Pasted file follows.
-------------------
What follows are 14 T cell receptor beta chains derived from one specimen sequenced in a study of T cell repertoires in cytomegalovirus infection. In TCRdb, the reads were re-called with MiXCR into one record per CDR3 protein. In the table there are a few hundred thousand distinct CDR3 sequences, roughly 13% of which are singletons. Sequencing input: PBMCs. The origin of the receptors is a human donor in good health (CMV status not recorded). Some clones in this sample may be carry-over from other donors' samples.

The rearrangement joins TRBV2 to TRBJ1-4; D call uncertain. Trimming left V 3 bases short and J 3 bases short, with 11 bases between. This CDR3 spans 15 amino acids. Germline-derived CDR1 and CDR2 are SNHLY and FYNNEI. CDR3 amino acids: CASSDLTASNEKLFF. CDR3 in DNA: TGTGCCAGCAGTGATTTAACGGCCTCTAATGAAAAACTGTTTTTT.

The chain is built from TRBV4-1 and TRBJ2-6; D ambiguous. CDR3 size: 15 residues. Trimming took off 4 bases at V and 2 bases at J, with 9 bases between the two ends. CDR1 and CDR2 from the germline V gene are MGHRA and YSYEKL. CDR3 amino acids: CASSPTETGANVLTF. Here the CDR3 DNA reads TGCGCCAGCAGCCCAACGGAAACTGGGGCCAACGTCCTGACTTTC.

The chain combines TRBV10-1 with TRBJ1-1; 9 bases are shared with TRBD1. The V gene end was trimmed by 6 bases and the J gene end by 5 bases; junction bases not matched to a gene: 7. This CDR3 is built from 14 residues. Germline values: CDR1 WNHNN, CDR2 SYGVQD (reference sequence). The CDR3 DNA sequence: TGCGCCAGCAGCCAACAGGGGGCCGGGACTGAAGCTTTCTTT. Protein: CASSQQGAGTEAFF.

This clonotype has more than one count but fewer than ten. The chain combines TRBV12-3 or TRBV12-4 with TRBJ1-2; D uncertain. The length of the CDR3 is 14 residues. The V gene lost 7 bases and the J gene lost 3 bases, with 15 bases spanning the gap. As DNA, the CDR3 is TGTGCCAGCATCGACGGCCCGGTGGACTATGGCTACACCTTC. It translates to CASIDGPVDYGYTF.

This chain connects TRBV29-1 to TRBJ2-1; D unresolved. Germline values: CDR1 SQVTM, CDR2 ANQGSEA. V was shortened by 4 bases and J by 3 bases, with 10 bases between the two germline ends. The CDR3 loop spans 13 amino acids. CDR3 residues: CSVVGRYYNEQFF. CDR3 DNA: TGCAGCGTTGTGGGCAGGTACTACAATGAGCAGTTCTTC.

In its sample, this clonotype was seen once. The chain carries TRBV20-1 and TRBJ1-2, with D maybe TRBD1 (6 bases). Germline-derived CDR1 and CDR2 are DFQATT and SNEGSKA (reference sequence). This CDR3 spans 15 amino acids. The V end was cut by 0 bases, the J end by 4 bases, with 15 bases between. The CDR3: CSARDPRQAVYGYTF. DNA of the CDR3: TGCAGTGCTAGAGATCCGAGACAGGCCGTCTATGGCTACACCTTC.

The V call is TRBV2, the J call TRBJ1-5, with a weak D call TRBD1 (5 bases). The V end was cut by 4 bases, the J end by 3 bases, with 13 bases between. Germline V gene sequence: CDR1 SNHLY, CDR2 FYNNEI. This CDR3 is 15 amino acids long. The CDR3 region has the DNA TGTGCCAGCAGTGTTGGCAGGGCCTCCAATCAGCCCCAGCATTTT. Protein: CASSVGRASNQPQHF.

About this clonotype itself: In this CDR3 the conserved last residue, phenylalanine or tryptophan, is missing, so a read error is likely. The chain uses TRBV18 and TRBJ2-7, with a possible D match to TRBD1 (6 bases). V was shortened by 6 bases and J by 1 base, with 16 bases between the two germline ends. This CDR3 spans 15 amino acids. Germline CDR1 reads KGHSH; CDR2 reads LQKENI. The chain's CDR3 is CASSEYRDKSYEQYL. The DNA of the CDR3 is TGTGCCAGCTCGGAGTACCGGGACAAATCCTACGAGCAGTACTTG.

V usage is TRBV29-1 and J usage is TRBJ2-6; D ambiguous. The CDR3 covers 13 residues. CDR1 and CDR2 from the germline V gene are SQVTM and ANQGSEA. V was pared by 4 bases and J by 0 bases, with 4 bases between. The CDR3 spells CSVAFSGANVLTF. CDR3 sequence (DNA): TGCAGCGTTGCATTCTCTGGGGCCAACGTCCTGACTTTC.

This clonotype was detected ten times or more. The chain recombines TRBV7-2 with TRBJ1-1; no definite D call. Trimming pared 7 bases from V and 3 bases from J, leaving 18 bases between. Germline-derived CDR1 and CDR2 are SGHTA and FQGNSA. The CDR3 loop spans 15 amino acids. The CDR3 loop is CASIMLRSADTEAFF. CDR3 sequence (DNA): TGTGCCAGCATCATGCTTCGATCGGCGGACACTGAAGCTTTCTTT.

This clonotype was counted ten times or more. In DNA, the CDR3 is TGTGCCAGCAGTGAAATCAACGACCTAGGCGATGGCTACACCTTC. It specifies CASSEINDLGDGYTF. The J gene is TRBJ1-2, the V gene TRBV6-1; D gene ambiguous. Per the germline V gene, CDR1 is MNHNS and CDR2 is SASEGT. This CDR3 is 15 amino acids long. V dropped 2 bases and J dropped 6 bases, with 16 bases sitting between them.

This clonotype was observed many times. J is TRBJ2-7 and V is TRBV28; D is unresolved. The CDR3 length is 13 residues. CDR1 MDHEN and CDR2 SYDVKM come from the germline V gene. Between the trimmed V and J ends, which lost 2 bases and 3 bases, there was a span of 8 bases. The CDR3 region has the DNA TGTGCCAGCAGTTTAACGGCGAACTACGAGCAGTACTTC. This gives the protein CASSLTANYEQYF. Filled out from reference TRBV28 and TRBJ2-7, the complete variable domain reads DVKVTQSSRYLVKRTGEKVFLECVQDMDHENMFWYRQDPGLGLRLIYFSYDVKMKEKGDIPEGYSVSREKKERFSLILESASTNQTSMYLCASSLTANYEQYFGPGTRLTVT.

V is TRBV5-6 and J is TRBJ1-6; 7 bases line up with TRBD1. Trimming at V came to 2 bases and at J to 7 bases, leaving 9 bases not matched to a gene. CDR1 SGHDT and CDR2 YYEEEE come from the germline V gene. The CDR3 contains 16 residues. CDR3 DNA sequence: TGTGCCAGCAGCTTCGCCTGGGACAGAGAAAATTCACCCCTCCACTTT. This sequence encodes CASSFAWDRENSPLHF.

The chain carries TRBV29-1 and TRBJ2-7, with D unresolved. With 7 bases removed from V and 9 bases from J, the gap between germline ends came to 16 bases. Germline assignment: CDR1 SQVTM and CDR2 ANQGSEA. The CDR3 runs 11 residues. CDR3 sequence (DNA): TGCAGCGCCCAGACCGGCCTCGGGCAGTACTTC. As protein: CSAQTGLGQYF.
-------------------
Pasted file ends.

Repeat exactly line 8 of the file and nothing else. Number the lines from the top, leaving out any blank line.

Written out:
The V call is TRBV2, the J call TRBJ1-5, with a weak D call TRBD1 (5 bases). The V end was cut by 4 bases, the J end by 3 bases, with 13 bases between. Germline V gene sequence: CDR1 SNHLY, CDR2 FYNNEI. This CDR3 is 15 amino acids long. The CDR3 region has the DNA TGTGCCAGCAGTGTTGGCAGGGCCTCCAATCAGCCCCAGCATTTT. Protein: CASSVGRASNQPQHF.